One of the most famous early white explorers of central West Africa, the American Paul du Chaillu won fame for confirming the existence of the gorilla—and for his accurate and breathtaking descriptions of the life, customs and behavior of Africans in the pre-colonial era.
This book was written after the author’s last expedition into the African interior when Du Chaillu set out with the intention of reaching the Nile River. After over a year of travel, the expedition failed and he was forced back after being wounded by a poison arrow during an attack by a hostile interior tribe.
The high adventure of Du Chaillu’s expedition—and brutally frank descriptions of his encounters with the natives—are just part of what makes this work a compelling read. It also contains vivid and uncensored descriptions of native African culture, cannibalism, tribal warfare, witchdoctors, superstition, and technology. His astute observations were used by Oxford University professor John R. Baker in a section on African cognitive ability in his classic work Race.
His description of African slavery in particular, is highly relevant, as it shows that the biggest traders in slaves were the Africans themselves, despite all efforts by the British Royal Navy to halt the practice.
“Happily the Slave Trade will never flourish as it did in times past, and it may be said now to be almost entirely done away with. In the country of my late exploration, the only people who continue the traffic in slaves are negro agents, from the two Portuguese islands St. Thomas and Prince’s, who purchase people for their masters, who are also negroes. They cross to and from the mainland in small canoes, and thus avoid the cruisers.”
He also addresses the claimed existence of advanced African kingdoms in West Africa prior to the advent of the European Age of Exploration:
“The reader who has followed me through the volume of my former exploration and the present book, will have been able to gather an idea of the general character and disposition of the negro of this part of Africa, as he now stands. I have made researches to ascertain if his race had formerly left remains, showing that he had once attained a tolerably high state of civilisation; my researches have proved vain, I have found no vestige whatever of ancient civilisation. Other travellers in different parts of Africa have not been more successful than I have.”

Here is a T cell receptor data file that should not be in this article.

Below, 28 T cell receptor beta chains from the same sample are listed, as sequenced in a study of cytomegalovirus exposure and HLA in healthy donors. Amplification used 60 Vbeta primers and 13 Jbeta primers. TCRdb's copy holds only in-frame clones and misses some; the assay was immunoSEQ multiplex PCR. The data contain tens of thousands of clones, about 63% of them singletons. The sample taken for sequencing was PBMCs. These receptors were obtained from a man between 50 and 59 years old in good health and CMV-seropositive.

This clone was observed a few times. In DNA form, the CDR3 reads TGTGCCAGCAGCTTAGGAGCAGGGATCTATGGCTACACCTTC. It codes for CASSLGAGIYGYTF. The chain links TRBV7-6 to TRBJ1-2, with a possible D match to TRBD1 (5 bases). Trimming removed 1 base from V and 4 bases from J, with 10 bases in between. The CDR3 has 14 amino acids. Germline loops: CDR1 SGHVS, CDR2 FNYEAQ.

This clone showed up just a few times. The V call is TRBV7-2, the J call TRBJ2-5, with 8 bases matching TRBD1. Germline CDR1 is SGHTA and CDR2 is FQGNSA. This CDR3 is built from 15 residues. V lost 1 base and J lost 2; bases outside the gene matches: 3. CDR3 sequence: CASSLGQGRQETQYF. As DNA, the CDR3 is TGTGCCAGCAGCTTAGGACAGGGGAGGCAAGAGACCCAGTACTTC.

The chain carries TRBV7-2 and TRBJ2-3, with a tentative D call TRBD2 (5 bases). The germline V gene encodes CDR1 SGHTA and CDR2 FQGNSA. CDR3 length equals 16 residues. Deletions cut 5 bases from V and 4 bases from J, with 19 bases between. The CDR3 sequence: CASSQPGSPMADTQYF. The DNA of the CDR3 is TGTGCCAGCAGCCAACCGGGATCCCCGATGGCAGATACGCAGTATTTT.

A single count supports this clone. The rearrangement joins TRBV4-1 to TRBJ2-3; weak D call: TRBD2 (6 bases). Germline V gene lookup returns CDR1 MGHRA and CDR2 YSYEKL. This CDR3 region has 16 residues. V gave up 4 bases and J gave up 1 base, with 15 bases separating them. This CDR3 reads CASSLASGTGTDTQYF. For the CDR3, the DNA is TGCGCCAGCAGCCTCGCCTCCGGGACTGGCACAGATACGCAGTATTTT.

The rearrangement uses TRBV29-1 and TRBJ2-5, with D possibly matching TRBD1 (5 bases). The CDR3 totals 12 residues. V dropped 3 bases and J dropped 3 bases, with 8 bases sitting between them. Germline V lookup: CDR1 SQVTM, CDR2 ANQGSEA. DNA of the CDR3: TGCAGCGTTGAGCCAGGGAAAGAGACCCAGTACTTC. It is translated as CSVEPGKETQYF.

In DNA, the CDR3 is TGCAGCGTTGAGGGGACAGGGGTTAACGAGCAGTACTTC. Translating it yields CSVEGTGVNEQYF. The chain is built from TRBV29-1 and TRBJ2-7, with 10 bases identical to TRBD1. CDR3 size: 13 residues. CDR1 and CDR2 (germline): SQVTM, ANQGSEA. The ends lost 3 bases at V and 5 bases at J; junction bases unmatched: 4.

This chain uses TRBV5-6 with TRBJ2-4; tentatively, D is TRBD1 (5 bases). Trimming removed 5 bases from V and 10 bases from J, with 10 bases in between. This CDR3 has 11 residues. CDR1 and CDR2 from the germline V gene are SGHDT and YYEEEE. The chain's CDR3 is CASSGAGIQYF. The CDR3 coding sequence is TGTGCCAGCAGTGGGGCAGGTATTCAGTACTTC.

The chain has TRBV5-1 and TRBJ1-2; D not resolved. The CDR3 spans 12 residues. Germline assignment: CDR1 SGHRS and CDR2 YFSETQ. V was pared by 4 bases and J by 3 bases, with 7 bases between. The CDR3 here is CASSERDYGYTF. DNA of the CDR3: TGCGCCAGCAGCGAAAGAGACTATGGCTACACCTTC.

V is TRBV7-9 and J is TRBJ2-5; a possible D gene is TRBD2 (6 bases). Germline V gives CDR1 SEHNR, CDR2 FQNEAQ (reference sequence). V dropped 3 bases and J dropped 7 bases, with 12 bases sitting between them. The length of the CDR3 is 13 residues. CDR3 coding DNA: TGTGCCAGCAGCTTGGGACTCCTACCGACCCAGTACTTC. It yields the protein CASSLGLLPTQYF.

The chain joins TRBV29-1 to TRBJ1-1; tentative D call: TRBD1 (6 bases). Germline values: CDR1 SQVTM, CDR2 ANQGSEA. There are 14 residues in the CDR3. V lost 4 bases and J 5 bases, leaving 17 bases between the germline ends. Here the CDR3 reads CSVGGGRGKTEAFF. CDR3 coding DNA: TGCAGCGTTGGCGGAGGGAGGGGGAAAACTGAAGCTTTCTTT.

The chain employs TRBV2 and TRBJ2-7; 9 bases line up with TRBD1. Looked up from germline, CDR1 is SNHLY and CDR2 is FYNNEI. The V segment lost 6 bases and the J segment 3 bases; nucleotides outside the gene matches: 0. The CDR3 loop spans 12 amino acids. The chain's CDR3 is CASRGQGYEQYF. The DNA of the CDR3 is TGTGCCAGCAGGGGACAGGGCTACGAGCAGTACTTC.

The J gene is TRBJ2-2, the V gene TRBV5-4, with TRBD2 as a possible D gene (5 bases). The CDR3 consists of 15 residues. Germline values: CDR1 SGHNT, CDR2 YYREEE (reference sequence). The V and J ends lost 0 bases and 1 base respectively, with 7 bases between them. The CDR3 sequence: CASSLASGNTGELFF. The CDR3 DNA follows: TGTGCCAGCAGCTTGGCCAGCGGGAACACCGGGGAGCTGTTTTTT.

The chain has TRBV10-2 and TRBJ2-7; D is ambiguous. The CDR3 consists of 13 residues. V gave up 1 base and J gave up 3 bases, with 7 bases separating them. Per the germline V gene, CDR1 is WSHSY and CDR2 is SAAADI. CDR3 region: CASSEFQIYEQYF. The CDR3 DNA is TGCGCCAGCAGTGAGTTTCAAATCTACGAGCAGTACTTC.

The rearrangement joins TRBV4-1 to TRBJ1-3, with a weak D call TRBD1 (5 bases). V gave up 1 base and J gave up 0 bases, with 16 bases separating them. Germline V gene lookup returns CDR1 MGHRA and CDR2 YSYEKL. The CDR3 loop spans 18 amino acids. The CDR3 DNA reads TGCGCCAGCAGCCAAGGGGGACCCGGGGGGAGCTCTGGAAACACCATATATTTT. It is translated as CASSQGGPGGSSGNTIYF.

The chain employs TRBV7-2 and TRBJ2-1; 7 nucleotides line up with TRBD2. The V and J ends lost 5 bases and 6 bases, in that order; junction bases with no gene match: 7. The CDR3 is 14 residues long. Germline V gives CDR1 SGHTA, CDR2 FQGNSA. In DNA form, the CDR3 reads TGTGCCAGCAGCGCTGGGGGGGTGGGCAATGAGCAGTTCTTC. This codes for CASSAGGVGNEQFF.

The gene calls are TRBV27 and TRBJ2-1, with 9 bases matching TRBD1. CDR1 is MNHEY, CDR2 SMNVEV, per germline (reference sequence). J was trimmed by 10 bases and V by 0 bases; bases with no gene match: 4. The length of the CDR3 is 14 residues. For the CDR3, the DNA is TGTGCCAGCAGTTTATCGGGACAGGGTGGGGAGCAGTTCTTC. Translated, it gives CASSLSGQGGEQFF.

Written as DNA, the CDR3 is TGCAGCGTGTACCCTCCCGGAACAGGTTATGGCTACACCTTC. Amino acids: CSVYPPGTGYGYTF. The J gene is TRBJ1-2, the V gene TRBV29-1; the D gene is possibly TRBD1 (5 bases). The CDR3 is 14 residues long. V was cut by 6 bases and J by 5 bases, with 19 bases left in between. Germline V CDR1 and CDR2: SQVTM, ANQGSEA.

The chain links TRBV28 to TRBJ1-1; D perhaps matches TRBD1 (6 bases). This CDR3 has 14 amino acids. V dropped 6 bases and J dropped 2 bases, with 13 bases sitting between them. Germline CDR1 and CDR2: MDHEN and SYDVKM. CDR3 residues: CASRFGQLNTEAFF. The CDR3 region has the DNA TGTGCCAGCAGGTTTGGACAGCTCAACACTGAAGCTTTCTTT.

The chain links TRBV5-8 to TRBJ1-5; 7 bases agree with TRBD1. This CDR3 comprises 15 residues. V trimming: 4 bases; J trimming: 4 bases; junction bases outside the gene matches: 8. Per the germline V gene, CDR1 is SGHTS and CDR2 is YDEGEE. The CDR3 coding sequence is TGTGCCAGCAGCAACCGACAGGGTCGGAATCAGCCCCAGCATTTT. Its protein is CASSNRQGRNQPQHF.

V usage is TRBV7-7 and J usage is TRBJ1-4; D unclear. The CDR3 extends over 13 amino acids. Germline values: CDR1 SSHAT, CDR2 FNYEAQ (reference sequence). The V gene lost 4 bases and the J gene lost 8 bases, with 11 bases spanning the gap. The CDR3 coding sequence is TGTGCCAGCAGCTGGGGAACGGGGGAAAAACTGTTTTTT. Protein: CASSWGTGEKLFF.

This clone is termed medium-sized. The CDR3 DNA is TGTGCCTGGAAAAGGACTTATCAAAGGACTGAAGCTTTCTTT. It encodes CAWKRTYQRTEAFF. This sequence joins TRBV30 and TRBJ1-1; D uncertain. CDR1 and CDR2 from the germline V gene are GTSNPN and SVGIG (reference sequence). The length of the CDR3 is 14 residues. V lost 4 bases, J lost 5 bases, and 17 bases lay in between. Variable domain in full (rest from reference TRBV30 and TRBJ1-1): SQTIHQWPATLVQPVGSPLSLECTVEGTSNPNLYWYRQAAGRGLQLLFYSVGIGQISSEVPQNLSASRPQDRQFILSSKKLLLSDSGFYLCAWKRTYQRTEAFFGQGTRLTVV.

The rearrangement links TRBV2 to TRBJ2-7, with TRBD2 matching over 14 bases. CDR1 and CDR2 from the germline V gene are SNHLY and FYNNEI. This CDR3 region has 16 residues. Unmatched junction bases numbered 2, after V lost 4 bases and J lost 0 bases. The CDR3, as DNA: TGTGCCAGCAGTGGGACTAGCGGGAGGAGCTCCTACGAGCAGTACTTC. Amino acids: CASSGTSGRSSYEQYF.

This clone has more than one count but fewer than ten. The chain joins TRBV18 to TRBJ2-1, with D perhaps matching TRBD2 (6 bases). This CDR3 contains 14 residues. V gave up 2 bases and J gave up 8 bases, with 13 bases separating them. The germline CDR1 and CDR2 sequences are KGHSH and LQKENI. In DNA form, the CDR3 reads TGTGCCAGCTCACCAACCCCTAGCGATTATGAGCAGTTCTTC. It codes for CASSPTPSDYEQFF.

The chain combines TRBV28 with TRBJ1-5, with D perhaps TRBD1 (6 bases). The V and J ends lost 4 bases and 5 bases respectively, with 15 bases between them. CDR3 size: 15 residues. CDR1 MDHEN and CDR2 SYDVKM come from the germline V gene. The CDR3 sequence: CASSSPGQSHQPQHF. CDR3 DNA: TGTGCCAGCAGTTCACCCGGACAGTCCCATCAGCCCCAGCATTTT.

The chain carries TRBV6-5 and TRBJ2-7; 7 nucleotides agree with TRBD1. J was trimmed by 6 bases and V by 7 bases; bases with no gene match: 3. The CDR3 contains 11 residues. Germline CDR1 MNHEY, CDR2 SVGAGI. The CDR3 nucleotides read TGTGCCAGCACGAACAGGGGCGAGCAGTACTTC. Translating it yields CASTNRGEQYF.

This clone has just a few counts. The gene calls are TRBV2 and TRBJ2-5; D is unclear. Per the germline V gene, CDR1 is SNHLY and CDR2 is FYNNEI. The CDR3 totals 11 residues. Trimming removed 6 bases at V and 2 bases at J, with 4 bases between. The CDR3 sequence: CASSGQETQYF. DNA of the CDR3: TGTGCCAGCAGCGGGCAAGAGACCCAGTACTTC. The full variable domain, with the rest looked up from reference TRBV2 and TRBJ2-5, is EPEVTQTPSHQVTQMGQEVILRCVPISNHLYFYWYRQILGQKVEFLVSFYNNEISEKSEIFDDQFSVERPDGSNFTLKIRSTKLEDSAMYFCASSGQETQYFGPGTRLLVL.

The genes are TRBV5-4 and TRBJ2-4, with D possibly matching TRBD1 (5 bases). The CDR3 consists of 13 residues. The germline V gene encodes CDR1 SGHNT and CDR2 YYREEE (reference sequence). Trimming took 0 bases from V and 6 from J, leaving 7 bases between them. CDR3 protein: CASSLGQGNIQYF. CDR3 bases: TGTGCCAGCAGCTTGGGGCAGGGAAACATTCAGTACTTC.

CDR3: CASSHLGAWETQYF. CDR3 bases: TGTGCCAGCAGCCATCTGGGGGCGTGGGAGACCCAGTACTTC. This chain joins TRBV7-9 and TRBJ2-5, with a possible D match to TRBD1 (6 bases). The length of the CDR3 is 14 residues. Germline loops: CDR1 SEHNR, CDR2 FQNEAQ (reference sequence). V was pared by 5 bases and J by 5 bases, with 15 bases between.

He also addresses pre-colonial African technology:
“I think everything tends to show that the negro is of great antiquity, and has always remained stationary. The working of iron, considering the very primitive way they work it, and how easy it is to find the ore, must have been known to them from the remotest time, and to them the age of stone and bronze must have been unknown.”
He also opines unfavorably on Africa’s future:
“As to his future capabilities, I think extreme views have prevailed among us. Some hold the opinion that the negro will never rise higher than he is; others think that he is capable of reaching the highest state of civilization. For my own part, I do not agree with either of these opinions.
“I believe that the negro may become a more useful member of mankind than he is at present, that he may be raised to a higher standard; but that, if left to himself, he will soon fall back into barbarism, for we have no example to the contrary. In his own country the efforts of the missionaries for hundreds of years have had no effect; the missionary goes away and the people relapse into barbarism. Though a people may be taught the arts and sciences known by more gifted nations, unless they have the power of progression in themselves, they must inevitably relapse in the course of time into their former state.”
This new edition has been completely reset and contains all original 23 illustrations and maps.Über den Autor:
Paul du Chaillu (1831–1903) was the son of a French trader who was stationed on the West African cost. In 1855 he was sent by the Academy of Natural Sciences at Philadelphia to explore Africa because of his knowledge of the local languages and customs. In two expeditions into the interior, he observed numerous gorillas, brought back dead specimens, and also confirmed the existence of African pygmies, becoming the first European to observe them in real life. Du Chaillu sold his hunted gorillas to the Natural History Museum in London and his cannibal skulls to other European collections. Later he specialized in the prehistory of Scandinavia, and died while doing research in St Petersburg, Russia.
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